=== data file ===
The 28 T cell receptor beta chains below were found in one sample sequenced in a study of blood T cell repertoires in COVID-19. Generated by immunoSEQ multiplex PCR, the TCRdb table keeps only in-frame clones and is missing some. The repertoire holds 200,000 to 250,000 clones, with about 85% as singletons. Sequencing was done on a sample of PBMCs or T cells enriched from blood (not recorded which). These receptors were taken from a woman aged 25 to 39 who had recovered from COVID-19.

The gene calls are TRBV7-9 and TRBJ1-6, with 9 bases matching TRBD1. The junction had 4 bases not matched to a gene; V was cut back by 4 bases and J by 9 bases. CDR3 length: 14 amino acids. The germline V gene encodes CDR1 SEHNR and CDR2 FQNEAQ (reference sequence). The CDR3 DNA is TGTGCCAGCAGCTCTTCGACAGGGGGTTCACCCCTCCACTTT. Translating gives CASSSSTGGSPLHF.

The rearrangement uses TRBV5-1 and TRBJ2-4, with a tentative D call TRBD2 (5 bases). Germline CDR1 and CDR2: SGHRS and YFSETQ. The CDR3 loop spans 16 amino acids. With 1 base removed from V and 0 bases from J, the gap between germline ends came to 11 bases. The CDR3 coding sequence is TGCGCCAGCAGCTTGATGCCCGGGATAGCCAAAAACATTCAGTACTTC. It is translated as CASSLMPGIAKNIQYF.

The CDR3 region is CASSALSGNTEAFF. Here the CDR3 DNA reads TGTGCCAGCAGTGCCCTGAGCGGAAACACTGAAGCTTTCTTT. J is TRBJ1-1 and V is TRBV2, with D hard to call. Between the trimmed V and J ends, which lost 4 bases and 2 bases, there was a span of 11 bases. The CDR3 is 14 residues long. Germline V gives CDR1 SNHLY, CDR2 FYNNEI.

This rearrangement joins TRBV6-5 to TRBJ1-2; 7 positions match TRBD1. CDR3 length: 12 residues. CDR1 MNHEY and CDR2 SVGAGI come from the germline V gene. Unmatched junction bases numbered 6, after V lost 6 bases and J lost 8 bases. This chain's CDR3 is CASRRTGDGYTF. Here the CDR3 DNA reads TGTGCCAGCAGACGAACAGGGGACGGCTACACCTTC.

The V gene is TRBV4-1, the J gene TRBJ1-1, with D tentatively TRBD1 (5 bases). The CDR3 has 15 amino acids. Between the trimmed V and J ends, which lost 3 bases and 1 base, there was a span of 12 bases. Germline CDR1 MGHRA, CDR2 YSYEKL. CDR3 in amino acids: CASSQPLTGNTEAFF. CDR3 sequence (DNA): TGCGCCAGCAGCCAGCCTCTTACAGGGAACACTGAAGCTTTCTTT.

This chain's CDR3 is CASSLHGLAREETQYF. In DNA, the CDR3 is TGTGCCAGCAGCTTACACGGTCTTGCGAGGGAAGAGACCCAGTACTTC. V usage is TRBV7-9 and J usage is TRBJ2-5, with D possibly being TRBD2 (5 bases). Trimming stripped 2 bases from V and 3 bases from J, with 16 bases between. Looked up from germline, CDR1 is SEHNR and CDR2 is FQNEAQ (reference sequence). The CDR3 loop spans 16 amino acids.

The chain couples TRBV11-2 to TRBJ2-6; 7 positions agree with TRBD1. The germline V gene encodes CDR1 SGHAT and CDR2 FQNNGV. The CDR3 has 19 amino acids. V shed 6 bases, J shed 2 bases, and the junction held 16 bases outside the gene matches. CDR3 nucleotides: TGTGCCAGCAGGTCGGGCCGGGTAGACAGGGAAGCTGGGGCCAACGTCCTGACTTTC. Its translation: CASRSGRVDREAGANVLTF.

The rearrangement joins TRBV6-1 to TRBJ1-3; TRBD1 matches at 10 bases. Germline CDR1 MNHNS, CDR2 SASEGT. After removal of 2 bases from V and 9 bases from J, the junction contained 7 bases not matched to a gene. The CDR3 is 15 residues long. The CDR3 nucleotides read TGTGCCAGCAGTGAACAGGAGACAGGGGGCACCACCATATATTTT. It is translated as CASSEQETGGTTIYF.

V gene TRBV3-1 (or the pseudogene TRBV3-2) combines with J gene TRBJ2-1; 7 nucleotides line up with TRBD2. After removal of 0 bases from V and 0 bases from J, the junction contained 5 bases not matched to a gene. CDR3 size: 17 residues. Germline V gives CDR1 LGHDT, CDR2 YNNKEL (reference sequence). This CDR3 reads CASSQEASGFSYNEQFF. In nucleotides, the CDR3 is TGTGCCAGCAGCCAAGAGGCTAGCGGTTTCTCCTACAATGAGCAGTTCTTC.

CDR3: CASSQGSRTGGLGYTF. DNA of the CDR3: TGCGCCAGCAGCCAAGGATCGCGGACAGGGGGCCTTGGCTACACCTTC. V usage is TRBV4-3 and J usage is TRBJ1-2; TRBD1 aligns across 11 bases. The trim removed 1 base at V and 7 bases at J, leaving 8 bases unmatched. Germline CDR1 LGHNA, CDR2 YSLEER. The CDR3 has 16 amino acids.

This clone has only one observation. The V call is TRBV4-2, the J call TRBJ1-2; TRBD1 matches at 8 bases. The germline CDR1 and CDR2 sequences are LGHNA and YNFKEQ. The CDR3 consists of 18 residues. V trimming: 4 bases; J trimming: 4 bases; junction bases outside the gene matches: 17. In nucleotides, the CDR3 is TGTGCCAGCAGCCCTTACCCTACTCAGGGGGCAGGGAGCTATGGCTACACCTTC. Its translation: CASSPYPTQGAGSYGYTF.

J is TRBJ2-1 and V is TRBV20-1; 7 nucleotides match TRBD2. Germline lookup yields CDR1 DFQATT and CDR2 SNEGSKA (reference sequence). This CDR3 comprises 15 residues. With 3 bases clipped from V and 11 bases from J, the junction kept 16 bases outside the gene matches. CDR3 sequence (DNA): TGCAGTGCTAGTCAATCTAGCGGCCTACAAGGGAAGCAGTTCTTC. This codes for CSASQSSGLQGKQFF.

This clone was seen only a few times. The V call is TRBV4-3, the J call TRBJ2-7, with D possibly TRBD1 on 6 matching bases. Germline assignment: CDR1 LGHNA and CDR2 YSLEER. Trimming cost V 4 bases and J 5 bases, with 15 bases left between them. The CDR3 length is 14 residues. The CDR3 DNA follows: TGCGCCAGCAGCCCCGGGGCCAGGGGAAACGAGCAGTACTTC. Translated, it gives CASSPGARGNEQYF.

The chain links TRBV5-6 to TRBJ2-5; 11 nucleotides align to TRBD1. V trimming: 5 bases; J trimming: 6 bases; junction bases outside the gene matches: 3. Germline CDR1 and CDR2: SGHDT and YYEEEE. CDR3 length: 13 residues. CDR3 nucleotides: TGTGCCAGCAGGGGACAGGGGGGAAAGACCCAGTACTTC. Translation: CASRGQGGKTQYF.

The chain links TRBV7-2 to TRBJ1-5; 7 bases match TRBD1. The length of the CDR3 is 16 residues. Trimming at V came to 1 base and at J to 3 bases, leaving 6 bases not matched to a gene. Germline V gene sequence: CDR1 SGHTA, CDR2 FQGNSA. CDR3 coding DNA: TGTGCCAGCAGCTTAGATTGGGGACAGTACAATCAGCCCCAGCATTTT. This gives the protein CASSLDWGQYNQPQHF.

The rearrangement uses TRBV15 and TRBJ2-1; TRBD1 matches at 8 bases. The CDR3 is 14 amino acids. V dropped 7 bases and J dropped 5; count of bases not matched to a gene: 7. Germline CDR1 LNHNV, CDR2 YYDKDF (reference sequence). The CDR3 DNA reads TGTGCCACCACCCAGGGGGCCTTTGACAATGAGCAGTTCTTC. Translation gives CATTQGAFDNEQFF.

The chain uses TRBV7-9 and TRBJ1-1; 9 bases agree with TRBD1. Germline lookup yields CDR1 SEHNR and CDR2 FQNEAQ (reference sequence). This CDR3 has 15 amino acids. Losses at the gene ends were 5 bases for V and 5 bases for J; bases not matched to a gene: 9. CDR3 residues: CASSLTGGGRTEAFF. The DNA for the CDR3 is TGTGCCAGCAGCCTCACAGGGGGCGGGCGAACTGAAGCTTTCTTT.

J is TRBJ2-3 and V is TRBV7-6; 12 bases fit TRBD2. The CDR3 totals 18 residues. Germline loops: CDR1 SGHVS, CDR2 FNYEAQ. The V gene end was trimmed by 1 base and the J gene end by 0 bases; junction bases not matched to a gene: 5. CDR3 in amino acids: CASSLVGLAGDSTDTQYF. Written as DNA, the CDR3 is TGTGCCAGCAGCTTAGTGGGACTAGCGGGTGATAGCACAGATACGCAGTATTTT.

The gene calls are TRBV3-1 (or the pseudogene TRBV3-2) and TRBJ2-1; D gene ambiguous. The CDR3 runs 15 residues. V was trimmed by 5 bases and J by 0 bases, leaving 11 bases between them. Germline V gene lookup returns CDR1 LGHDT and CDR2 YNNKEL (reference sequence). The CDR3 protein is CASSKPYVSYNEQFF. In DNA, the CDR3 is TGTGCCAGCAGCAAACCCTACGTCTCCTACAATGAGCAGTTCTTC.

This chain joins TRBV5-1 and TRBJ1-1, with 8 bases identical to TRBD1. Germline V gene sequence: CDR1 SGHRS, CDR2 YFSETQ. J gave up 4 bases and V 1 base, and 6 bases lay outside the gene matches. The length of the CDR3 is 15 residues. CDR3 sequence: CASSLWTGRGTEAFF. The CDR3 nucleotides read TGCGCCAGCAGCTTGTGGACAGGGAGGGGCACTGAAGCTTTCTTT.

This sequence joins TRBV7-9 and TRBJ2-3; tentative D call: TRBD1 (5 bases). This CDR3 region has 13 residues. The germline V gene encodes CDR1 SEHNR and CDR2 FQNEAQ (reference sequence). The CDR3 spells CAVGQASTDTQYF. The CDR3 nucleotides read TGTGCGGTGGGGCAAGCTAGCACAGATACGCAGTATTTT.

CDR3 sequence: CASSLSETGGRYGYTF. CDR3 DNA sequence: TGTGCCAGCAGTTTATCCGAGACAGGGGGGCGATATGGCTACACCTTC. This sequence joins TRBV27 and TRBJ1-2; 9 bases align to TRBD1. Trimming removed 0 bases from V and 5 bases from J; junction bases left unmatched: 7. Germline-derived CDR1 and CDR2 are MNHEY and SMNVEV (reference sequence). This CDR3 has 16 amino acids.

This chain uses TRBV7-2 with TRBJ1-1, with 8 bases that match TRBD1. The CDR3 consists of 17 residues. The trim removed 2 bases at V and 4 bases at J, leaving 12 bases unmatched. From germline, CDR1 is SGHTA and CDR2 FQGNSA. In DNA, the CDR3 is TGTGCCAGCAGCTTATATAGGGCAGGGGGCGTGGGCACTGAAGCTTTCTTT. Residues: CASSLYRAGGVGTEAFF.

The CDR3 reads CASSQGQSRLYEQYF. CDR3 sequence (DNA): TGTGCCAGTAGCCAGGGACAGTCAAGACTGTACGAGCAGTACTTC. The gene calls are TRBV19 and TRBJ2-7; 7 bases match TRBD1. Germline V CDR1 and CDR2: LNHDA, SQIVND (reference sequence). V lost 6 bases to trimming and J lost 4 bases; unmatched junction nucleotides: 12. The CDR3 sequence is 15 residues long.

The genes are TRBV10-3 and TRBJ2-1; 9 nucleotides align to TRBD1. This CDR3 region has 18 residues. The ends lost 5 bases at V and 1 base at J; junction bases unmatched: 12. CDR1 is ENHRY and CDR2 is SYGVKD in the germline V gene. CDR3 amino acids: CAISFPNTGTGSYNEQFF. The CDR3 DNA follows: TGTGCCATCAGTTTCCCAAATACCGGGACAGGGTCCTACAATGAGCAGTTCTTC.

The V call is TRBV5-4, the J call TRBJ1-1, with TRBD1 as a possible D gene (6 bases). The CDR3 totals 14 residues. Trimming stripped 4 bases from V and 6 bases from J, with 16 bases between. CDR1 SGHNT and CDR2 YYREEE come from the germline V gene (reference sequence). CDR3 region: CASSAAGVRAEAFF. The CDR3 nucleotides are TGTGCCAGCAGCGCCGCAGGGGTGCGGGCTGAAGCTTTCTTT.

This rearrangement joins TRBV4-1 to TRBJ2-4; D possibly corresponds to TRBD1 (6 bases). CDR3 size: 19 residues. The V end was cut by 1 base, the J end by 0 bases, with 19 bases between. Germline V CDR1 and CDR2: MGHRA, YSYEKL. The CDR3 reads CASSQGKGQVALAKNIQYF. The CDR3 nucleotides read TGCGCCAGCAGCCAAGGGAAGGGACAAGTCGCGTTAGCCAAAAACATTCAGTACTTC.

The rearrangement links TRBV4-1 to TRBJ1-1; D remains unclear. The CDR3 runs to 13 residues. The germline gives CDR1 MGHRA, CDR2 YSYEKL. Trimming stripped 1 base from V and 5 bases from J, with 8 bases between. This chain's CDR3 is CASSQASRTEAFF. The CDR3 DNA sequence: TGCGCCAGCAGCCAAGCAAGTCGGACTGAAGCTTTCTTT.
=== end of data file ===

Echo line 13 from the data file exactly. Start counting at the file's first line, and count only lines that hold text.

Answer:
J is TRBJ2-1 and V is TRBV20-1; 7 nucleotides match TRBD2. Germline lookup yields CDR1 DFQATT and CDR2 SNEGSKA (reference sequence). This CDR3 comprises 15 residues. With 3 bases clipped from V and 11 bases from J, the junction kept 16 bases outside the gene matches. CDR3 sequence (DNA): TGCAGTGCTAGTCAATCTAGCGGCCTACAAGGGAAGCAGTTCTTC. This codes for CSASQSSGLQGKQFF.